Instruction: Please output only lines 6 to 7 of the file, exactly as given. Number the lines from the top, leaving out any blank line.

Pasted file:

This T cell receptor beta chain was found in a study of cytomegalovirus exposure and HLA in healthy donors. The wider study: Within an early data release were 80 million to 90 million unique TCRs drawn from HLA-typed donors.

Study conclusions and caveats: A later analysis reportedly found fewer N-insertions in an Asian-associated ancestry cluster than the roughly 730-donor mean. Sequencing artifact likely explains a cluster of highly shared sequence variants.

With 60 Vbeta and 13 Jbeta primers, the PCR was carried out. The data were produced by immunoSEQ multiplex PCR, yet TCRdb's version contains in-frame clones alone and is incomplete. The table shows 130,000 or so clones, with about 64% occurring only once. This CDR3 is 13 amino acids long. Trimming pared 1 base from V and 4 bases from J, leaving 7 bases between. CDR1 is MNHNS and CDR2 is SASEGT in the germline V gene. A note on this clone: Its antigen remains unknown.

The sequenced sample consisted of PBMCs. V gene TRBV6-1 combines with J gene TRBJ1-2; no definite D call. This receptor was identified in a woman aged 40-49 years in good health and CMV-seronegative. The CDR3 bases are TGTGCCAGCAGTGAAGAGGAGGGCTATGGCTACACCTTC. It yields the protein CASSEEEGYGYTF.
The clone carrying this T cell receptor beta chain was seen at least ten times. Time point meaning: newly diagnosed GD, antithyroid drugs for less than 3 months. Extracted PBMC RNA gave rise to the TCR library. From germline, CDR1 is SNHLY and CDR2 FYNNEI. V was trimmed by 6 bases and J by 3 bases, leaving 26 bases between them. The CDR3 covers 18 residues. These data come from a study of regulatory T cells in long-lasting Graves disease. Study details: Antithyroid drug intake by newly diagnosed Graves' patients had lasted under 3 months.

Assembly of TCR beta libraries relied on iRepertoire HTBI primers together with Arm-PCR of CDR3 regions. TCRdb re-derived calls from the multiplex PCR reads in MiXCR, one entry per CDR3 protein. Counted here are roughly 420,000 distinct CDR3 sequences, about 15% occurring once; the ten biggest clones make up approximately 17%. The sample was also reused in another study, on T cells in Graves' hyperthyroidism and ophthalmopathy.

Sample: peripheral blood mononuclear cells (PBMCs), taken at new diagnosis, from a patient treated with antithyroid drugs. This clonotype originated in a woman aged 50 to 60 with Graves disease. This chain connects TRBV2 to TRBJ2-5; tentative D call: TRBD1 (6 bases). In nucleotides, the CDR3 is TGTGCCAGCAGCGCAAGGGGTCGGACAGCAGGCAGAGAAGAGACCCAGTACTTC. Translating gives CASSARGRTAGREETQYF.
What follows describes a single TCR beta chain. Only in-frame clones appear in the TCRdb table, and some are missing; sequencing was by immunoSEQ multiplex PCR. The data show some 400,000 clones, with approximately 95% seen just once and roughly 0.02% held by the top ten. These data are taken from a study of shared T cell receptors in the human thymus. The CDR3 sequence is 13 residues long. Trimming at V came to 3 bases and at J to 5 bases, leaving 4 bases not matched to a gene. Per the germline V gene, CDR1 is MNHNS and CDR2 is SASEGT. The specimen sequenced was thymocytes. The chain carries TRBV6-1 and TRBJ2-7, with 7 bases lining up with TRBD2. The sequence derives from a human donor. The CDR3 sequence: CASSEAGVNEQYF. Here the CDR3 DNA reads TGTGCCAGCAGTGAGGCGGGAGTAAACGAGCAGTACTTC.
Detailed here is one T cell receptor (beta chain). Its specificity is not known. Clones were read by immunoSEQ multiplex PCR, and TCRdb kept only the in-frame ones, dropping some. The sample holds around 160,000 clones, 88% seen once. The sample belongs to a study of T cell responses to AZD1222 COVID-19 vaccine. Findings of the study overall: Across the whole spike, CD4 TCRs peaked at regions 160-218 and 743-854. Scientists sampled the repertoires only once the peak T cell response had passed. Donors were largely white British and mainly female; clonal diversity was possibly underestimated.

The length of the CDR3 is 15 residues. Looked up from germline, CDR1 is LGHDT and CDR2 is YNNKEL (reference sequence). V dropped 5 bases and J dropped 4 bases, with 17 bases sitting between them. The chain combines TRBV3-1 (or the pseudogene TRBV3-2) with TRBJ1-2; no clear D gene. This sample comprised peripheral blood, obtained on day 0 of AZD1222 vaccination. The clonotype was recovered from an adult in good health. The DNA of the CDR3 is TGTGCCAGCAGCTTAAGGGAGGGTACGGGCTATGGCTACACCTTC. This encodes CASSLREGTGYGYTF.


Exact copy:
Assembly of TCR beta libraries relied on iRepertoire HTBI primers together with Arm-PCR of CDR3 regions. TCRdb re-derived calls from the multiplex PCR reads in MiXCR, one entry per CDR3 protein. Counted here are roughly 420,000 distinct CDR3 sequences, about 15% occurring once; the ten biggest clones make up approximately 17%. The sample was also reused in another study, on T cells in Graves' hyperthyroidism and ophthalmopathy.

Sample: peripheral blood mononuclear cells (PBMCs), taken at new diagnosis, from a patient treated with antithyroid drugs. This clonotype originated in a woman aged 50 to 60 with Graves disease. This chain connects TRBV2 to TRBJ2-5; tentative D call: TRBD1 (6 bases). In nucleotides, the CDR3 is TGTGCCAGCAGCGCAAGGGGTCGGACAGCAGGCAGAGAAGAGACCCAGTACTTC. Translating gives CASSARGRTAGREETQYF.